Viola Louise Sapaugh Dean was born near Idabel , Oklahoma in a time when doctors didn't record birthdays until they arrived at the county courthouse by horse. It took her doctor just shy of 1 year to turn in her birth certificate. This is the reason for the 2 birthdates. She was 1 of 8 children and is survived by her 2 brothers Dale and Hoyle Sapaugh, her sister Vera Ingram, her 3 children Deborah Rasch, Janet Dawson, Michael Dean, 12 Grandchildren, and 1 Great-Grandchild.
Viola's parents were salt of the earth sharecroppers, and along with her brothers and sisters, she picked cotton by hand wearing a long sleeve shirt, gloves, and a bonnet to keep from tanning and to hide her Indian heritage. She was the first in her family to graduate from Hayworth High School and early on fought with her father to move to Oklahoma City so she could get a job. We think she started the feminist movement. She finally made it out to Oklahoma City with her sister Vera to work for the Corp of Engineers. The Corp was moving and she was offered a job transfer to either Dallas or Galveston . Now Vera wanted to go to Dallas but after speaking with their other sister Frances, who just happened to live on the island, they decided to move to Galveston - her first mistake!
Shortly after arriving on the Island , she was pursued by a young man whom she refused to date because he was a wily, poorly-dressed, red-head known simply as "Red." Our father, showing the stubbornness that has become a family trait, chased her until fate stepped in and helped: a drunk driver crashed into her car near Murdoch's on 23 rd and Seawall. My father searched everywhere only to find her at the Buccaneer Hotel Ballroom at a dance. He had lied to the police and told them that it was his girlfriend's car and he and his friend, Tony Scocious, towed it to his garage. My mom had no choice but to grace him with her presence on a single date. This was her second mistake!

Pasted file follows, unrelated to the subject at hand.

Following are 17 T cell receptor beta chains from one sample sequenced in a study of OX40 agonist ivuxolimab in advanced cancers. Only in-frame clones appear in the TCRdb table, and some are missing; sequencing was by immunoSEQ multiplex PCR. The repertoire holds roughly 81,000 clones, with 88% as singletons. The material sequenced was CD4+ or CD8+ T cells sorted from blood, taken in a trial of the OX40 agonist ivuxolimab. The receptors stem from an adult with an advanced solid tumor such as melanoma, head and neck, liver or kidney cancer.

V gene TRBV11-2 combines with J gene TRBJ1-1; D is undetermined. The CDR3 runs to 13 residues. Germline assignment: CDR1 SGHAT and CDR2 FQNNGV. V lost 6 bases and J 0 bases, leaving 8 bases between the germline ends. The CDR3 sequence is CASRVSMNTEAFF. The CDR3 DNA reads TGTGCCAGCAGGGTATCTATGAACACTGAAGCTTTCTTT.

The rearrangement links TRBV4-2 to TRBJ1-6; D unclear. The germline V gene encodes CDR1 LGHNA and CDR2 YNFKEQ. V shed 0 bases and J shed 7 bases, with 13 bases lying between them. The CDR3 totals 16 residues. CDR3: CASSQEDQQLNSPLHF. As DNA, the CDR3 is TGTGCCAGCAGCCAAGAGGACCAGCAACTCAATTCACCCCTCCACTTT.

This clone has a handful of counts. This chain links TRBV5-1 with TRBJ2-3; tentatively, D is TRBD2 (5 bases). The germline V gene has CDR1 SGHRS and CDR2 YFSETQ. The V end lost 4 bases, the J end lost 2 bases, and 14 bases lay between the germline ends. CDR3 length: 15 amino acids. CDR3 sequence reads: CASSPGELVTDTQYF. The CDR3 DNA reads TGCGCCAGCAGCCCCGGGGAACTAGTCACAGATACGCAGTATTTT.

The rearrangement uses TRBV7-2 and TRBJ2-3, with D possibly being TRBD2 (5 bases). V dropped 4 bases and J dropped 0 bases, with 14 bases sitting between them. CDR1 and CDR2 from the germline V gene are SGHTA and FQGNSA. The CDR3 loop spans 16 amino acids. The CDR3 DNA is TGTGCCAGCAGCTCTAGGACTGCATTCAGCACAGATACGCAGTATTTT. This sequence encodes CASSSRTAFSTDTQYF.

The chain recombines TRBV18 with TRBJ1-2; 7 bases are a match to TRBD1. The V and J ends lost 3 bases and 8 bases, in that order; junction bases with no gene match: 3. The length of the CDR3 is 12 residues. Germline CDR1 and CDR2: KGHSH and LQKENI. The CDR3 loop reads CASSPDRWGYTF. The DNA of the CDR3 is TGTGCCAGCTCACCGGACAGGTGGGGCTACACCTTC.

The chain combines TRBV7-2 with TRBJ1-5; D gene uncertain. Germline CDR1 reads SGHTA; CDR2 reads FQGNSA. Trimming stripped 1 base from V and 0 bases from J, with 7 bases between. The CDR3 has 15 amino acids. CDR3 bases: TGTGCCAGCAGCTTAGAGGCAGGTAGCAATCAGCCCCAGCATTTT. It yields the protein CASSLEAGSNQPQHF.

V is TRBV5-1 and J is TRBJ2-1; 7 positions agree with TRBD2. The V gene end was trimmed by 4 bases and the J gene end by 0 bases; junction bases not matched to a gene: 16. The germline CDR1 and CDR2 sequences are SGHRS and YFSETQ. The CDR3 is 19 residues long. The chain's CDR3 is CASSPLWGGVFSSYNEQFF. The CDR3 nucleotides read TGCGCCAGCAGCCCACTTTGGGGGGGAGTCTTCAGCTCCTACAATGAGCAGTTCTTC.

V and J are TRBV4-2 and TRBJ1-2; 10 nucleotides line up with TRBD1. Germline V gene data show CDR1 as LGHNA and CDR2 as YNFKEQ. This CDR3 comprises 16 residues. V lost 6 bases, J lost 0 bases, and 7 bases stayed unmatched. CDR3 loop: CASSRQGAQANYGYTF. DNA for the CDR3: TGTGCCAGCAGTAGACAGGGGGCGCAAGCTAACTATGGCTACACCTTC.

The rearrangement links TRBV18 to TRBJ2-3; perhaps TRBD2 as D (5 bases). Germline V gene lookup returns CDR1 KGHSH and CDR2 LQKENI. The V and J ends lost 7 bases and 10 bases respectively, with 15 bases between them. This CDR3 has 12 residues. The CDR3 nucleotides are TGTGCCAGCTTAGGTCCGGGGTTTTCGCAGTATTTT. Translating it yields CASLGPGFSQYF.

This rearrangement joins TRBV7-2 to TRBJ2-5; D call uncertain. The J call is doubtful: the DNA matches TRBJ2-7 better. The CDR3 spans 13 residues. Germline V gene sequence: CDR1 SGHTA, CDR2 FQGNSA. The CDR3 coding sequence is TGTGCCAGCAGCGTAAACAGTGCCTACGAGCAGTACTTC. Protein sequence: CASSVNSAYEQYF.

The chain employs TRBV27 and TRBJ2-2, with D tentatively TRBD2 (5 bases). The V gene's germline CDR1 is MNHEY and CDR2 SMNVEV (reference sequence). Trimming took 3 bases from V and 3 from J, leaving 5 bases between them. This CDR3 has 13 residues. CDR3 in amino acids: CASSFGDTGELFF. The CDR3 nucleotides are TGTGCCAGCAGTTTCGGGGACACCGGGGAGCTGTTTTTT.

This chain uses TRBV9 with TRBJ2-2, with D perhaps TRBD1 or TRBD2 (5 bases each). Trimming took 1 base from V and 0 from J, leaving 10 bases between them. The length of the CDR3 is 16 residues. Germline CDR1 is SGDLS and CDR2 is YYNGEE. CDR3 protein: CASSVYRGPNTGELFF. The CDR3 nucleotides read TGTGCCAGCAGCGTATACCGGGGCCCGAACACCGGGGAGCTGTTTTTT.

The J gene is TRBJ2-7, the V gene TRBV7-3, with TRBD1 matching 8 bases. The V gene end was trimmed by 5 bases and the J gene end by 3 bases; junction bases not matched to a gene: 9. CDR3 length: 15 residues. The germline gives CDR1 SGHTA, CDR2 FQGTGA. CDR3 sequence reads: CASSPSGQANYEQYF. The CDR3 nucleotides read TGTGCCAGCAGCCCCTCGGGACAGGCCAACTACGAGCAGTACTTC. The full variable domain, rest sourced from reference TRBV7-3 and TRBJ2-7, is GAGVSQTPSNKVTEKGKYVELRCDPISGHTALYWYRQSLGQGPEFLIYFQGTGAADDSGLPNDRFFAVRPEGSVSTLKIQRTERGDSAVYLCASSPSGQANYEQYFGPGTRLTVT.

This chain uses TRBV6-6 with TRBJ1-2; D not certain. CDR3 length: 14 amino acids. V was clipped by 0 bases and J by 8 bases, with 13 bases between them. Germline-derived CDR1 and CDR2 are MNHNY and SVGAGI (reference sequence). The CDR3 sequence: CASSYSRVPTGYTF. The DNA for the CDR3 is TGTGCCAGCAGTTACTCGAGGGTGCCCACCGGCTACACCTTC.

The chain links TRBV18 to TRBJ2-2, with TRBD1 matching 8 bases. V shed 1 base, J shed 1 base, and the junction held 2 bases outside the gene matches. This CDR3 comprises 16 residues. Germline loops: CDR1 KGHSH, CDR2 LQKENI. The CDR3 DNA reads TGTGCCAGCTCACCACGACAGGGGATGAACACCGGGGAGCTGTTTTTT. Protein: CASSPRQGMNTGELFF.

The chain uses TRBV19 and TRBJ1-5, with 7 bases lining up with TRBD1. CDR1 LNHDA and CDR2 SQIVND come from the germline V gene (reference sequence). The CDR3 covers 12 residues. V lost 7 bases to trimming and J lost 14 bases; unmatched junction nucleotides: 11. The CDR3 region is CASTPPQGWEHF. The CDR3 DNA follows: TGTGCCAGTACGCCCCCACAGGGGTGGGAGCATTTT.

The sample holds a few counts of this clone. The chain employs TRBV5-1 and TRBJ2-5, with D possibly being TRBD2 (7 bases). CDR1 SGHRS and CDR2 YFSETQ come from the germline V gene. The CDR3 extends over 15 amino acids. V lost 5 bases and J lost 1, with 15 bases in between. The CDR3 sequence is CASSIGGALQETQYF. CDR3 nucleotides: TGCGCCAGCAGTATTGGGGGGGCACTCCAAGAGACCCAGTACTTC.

My father, being the helpless romantic, gave my mother $200 and told her to go pick out a wedding set. In true Vi Dean Fashion, she spent less than was given. They were married on December 18 th 1948 at Broadway Baptist Church on 35 th and Broadway. They bought their home on 12 th and Avenue N for $13,000 (best decision ever). There they raised their 3 children, and began the theme of selfless caretaker of all who needed it; first caring for "Uncle Frank," a family friend who lived above them, and then her husband's parents. After Vi's children were grown she further cemented her role as a caregiver as she helped raise all sets of grandkids - providing love and support whenever asked. Never once did she complain of the discomforts of traveling or getting up in the middle of the night to nurse a sick grandchild. She could often be found wherever the kids were playing whatever game their hearts desired, and always complying with their unfair and ever-changing rules. She was deeply loved by her children, grandchildren, and great-grandchild. She touched many people's lives who were not even members of her family and those who knew her loved her. She will be missed by all. Her final request is that monies are not spent on flowers, but rather donations are made in her honor to the facility that provided her care in the end: Cancer Care Center of South Texas (information below).
Vi's legacy lives on with those her love her
Cancer Care Centers of South Texas
Attn: Rose V.
40 N. East Loop 410, Ste 500
San Antonio , Texas 78216
Please notate the following:
"In Honor of Viola Sapaugh Dean
Physician: Dr. Dice"
Mike Dean - Son
Michael Dean Grandson (Honorary)
John Rasch - Son-in-law
Tyler Dawson - Grandson
Gary Platte Family Friend
Bobby Platte Family Friend
David Colombo Family Friend
Graveside services are scheduled for 10:30AM Saturday, September 20, 2008 at Grace Memorial Park Cemtery in Hitchcock, Texas under the direction of Carnes Funeral Home in Texas City, TX.
Galveston Memorial Park
Created by: TexasWineSnob
Record added: Oct 18, 2008
Find A Grave Memorial# 30677149
What a lovely tribute! Peace to you and yours.|
Added: Jan. 31, 2010